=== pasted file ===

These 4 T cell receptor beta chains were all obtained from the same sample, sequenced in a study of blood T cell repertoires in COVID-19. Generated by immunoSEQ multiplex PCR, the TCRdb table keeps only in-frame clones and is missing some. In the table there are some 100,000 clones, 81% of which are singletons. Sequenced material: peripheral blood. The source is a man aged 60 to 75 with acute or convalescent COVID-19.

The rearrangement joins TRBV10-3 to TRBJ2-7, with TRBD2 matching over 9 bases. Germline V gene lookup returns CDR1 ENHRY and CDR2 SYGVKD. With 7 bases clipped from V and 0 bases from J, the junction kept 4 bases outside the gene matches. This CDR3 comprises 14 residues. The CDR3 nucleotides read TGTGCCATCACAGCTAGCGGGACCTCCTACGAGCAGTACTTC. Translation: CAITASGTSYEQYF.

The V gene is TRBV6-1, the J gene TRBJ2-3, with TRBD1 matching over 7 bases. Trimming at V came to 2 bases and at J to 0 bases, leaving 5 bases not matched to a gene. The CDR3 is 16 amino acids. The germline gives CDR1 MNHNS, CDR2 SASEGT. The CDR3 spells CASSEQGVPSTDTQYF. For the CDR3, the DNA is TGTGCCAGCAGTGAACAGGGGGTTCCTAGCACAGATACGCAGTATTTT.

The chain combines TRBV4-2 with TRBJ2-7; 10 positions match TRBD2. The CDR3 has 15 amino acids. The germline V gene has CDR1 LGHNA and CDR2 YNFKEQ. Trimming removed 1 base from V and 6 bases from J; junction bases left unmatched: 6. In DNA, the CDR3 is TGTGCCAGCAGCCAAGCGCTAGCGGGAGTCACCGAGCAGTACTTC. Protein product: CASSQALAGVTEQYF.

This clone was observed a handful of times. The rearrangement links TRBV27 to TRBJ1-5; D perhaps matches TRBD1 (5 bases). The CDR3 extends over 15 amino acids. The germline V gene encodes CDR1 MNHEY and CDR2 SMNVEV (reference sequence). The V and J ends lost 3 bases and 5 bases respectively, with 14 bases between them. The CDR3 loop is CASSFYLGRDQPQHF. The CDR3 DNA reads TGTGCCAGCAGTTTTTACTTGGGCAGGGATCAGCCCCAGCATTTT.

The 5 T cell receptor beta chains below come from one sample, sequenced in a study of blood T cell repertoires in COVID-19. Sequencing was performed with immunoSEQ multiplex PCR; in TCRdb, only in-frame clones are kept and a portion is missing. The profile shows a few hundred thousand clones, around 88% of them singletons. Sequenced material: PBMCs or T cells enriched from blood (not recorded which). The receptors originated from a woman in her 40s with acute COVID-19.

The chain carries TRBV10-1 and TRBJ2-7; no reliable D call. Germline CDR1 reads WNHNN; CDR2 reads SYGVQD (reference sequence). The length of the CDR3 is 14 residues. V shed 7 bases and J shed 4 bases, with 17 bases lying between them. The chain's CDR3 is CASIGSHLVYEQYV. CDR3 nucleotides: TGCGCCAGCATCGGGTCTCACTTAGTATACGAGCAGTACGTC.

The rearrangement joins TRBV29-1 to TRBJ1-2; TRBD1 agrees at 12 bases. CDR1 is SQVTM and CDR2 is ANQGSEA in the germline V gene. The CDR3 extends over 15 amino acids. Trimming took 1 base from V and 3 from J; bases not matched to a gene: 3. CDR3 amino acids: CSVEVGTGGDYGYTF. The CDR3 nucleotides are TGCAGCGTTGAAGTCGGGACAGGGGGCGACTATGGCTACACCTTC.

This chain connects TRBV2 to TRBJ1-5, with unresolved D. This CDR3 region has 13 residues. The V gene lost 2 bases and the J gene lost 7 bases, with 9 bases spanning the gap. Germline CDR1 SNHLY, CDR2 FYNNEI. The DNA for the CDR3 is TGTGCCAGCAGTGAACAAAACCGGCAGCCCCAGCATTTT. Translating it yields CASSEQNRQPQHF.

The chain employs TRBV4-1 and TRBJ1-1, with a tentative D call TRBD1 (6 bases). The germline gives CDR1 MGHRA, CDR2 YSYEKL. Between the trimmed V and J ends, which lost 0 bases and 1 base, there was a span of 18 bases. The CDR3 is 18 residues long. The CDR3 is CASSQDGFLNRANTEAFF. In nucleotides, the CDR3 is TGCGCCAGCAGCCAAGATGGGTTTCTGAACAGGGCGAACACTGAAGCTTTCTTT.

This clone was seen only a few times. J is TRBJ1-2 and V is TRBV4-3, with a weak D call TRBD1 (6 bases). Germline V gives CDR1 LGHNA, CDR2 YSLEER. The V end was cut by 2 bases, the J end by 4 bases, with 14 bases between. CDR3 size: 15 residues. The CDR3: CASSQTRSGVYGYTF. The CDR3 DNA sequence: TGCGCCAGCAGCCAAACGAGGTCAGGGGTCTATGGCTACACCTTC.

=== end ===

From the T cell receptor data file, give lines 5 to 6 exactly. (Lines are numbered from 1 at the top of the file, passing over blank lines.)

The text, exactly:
This clone was observed a handful of times. The rearrangement links TRBV27 to TRBJ1-5; D perhaps matches TRBD1 (5 bases). The CDR3 extends over 15 amino acids. The germline V gene encodes CDR1 MNHEY and CDR2 SMNVEV (reference sequence). The V and J ends lost 3 bases and 5 bases respectively, with 14 bases between them. The CDR3 loop is CASSFYLGRDQPQHF. The CDR3 DNA reads TGTGCCAGCAGTTTTTACTTGGGCAGGGATCAGCCCCAGCATTTT.

The 5 T cell receptor beta chains below come from one sample, sequenced in a study of blood T cell repertoires in COVID-19. Sequencing was performed with immunoSEQ multiplex PCR; in TCRdb, only in-frame clones are kept and a portion is missing. The profile shows a few hundred thousand clones, around 88% of them singletons. Sequenced material: PBMCs or T cells enriched from blood (not recorded which). The receptors originated from a woman in her 40s with acute COVID-19.